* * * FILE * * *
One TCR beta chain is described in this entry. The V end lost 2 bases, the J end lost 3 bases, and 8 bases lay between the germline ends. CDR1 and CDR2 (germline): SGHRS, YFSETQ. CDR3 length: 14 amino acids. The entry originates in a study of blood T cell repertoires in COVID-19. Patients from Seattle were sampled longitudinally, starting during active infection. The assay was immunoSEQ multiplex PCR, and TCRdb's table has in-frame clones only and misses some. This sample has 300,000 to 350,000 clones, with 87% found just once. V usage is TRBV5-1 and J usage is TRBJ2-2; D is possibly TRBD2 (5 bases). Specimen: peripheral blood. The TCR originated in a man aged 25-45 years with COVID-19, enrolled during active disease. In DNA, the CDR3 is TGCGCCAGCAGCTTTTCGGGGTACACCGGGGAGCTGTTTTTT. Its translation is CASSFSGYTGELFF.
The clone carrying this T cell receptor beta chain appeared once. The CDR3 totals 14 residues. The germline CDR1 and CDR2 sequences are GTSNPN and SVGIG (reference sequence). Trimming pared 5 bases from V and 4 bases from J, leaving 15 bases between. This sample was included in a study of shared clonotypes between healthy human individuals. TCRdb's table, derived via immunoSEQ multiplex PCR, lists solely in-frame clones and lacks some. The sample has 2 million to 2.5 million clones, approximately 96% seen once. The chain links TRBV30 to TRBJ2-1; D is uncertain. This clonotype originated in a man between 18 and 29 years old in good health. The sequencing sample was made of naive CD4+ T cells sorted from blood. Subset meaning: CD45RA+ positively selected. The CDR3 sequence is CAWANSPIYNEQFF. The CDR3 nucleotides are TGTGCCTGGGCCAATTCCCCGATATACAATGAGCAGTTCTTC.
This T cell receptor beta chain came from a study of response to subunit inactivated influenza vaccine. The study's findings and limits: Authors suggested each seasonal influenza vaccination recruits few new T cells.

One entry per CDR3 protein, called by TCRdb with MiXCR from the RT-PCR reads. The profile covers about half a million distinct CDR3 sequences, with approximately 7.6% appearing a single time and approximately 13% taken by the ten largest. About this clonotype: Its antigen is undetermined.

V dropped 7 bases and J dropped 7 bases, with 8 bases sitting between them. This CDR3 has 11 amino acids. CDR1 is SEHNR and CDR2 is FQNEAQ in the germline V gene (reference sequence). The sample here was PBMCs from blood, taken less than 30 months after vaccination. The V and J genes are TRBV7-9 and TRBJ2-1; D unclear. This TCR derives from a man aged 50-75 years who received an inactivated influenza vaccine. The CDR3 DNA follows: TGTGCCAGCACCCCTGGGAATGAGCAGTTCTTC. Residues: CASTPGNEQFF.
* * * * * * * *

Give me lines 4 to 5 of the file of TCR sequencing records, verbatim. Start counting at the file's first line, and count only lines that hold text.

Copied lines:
One entry per CDR3 protein, called by TCRdb with MiXCR from the RT-PCR reads. The profile covers about half a million distinct CDR3 sequences, with approximately 7.6% appearing a single time and approximately 13% taken by the ten largest. About this clonotype: Its antigen is undetermined.

V dropped 7 bases and J dropped 7 bases, with 8 bases sitting between them. This CDR3 has 11 amino acids. CDR1 is SEHNR and CDR2 is FQNEAQ in the germline V gene (reference sequence). The sample here was PBMCs from blood, taken less than 30 months after vaccination. The V and J genes are TRBV7-9 and TRBJ2-1; D unclear. This TCR derives from a man aged 50-75 years who received an inactivated influenza vaccine. The CDR3 DNA follows: TGTGCCAGCACCCCTGGGAATGAGCAGTTCTTC. Residues: CASTPGNEQFF.